For stopping your dog from fence-jumping, sometimes it is effective to erect an inner fence to interfere with the animal’s approach to the barrier. In some cases, an inner fence of only 30 inches has proved to be effective. If the dog climbs the main barrier, an inward-slanting overhang can be installed along the top of the wall. You can save the expense of raising the wall by digging sunken gardens around the inside perimeter. The dry moats will interrupt the dog’s approach and raised the effective height of the wall.
Corrective measures should never include shock collars, hobbles, physical punishment, electrified fences and toxic chemicals applied to the wall. Though they work in some instances, the risk of injury and adverse behavioral side effects is greater than the benefit. Complications from use of such measures to the dog have included viciousness, displaced aggression toward family, death from hanging by a collar, and self-mutilation from hobbles.
With “invisible” electronic shock fencing, an electric shock is emitted from a collar to the dog’s throat if the dog crosses a wire around the perimeter of the yard. To delineate for the dog the area beyond which the dog should not pass, the perimeter is initially marked with obvious cues. The procedure requires a great deal of time and effort, and the devices are expensive, considering the electronics involved is slightly more sophisticated than a remote control garage door opener.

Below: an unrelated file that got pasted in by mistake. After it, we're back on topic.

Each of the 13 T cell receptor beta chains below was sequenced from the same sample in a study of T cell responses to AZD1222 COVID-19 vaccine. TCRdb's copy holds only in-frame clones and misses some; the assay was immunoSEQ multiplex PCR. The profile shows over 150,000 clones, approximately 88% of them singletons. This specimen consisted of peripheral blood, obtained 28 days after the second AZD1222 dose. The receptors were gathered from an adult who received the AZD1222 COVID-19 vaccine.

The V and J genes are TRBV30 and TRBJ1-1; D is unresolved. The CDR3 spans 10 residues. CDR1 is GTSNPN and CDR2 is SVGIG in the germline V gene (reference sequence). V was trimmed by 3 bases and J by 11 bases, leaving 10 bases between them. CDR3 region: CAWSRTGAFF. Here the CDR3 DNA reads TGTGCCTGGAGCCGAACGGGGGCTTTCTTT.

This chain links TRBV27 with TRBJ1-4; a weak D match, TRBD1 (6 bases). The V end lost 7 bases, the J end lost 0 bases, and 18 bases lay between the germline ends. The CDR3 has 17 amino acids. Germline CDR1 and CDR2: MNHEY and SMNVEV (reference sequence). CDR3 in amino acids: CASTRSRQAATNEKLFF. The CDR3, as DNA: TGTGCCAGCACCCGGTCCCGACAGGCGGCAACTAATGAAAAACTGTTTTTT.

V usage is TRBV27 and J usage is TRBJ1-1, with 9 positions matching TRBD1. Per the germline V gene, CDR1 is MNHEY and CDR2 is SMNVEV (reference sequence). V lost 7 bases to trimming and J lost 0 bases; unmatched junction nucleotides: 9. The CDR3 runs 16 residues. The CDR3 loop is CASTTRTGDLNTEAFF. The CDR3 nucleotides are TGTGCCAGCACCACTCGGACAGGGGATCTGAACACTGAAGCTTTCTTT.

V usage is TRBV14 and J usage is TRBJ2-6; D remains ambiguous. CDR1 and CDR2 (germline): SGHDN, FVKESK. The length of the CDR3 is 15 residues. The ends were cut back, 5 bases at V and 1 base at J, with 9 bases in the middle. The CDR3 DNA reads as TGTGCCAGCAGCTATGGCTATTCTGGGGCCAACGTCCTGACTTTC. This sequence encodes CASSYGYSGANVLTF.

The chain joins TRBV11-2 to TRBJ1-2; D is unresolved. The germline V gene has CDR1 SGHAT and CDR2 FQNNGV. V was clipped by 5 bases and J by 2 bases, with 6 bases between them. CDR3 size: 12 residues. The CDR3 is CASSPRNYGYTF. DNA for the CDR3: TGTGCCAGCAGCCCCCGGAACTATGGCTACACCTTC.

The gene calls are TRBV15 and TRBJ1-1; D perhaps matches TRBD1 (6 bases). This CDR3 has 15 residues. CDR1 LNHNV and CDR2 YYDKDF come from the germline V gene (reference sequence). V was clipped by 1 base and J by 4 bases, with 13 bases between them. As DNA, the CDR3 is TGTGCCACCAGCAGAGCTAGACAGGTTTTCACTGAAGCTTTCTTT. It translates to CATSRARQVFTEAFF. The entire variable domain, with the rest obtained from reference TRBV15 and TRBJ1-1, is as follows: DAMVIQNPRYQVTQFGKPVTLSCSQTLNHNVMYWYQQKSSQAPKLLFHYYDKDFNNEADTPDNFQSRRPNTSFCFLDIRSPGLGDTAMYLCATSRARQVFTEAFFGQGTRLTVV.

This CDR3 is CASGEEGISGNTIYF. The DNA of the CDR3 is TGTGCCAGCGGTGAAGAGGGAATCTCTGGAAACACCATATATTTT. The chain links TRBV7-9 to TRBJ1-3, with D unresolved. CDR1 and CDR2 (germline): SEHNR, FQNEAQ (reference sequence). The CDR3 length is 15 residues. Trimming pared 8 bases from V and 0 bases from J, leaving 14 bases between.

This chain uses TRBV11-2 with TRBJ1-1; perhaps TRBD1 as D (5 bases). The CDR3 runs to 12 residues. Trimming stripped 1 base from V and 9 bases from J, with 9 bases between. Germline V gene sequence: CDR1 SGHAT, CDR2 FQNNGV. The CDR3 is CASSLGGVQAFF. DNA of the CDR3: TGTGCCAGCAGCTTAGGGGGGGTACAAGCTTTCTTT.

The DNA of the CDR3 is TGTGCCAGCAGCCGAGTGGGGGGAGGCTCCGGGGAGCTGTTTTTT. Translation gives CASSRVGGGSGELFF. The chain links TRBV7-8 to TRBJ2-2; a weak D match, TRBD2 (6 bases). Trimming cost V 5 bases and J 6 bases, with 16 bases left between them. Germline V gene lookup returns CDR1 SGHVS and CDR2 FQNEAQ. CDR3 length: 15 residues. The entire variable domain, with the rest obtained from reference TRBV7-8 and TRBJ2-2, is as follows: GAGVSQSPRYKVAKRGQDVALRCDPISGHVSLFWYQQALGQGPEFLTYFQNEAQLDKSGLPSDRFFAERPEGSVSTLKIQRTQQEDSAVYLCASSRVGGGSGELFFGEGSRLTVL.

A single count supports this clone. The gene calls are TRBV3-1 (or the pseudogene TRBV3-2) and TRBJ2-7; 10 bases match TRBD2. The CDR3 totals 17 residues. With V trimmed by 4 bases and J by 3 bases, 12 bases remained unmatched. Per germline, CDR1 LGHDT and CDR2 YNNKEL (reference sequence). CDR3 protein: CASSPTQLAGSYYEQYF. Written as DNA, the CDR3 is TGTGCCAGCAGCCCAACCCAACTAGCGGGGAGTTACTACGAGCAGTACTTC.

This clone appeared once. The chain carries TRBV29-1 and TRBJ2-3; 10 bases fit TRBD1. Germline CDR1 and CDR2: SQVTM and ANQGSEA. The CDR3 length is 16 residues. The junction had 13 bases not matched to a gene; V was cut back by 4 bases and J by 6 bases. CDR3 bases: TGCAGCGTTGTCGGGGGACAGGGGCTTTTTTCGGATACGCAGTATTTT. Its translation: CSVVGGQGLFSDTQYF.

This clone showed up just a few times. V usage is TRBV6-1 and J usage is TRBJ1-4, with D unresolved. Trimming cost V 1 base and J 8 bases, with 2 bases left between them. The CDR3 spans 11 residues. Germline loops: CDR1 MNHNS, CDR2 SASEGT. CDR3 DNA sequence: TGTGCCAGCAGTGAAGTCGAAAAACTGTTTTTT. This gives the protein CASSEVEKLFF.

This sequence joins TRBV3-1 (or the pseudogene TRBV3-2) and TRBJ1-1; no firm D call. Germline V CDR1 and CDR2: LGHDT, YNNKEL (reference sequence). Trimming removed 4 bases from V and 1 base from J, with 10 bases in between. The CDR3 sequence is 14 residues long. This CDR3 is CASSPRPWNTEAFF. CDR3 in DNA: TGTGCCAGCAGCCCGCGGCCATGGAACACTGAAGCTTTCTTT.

While manufacturers and adherents of the “invisible” fencing devices claim many successes to using this method, the system cause very serious drawbacks relative to safety of the dog and possible trespassers. These dangers warrant careful consideration, since there may be heavy legal consequences should serious injury to passersby occur. There is also the danger that a frustrated, electronically confined aggressive dog may redirect or displace his anger and frustration and turn on his family.
Aggressive stray dogs or malicious people are free to attack or harass the electrically confined dog. The conditioned pain and frustration associated with the perimeter may also be associated with passersby, including children. If the “fenced” dog feels aggressive toward outsiders and they cross the property line, the result could be unfortunate for all parties concerned. Electric shock has also been shown to induce acute stress in dogs. And stress has many undesirable side-effects, both psychological and physical, especially on their immune system.